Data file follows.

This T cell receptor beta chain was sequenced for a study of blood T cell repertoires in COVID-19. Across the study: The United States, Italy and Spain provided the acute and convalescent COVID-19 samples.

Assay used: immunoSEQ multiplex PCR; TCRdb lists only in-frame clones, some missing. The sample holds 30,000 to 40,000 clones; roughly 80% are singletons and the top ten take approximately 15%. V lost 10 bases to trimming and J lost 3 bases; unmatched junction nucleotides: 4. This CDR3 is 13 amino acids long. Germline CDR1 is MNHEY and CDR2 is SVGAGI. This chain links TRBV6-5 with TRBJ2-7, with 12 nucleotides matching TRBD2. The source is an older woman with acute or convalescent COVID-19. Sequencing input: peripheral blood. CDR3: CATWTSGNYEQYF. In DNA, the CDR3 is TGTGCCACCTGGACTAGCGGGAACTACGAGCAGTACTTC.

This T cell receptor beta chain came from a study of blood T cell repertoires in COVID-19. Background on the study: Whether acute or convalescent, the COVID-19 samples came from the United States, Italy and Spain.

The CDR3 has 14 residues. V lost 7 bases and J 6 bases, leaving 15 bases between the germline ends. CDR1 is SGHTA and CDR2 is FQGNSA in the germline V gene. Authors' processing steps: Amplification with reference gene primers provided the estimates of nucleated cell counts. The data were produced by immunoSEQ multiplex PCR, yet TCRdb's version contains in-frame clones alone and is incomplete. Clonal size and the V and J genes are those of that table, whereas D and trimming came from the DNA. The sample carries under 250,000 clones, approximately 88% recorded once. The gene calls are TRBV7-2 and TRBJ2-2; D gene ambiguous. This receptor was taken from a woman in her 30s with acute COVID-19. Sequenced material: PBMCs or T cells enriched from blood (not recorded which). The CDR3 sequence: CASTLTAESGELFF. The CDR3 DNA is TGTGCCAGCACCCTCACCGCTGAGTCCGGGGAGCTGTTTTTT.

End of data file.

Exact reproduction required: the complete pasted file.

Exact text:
This T cell receptor beta chain was sequenced for a study of blood T cell repertoires in COVID-19. Across the study: The United States, Italy and Spain provided the acute and convalescent COVID-19 samples.

Assay used: immunoSEQ multiplex PCR; TCRdb lists only in-frame clones, some missing. The sample holds 30,000 to 40,000 clones; roughly 80% are singletons and the top ten take approximately 15%. V lost 10 bases to trimming and J lost 3 bases; unmatched junction nucleotides: 4. This CDR3 is 13 amino acids long. Germline CDR1 is MNHEY and CDR2 is SVGAGI. This chain links TRBV6-5 with TRBJ2-7, with 12 nucleotides matching TRBD2. The source is an older woman with acute or convalescent COVID-19. Sequencing input: peripheral blood. CDR3: CATWTSGNYEQYF. In DNA, the CDR3 is TGTGCCACCTGGACTAGCGGGAACTACGAGCAGTACTTC.

This T cell receptor beta chain came from a study of blood T cell repertoires in COVID-19. Background on the study: Whether acute or convalescent, the COVID-19 samples came from the United States, Italy and Spain.

The CDR3 has 14 residues. V lost 7 bases and J 6 bases, leaving 15 bases between the germline ends. CDR1 is SGHTA and CDR2 is FQGNSA in the germline V gene. Authors' processing steps: Amplification with reference gene primers provided the estimates of nucleated cell counts. The data were produced by immunoSEQ multiplex PCR, yet TCRdb's version contains in-frame clones alone and is incomplete. Clonal size and the V and J genes are those of that table, whereas D and trimming came from the DNA. The sample carries under 250,000 clones, approximately 88% recorded once. The gene calls are TRBV7-2 and TRBJ2-2; D gene ambiguous. This receptor was taken from a woman in her 30s with acute COVID-19. Sequenced material: PBMCs or T cells enriched from blood (not recorded which). The CDR3 sequence: CASTLTAESGELFF. The CDR3 DNA is TGTGCCAGCACCCTCACCGCTGAGTCCGGGGAGCTGTTTTTT.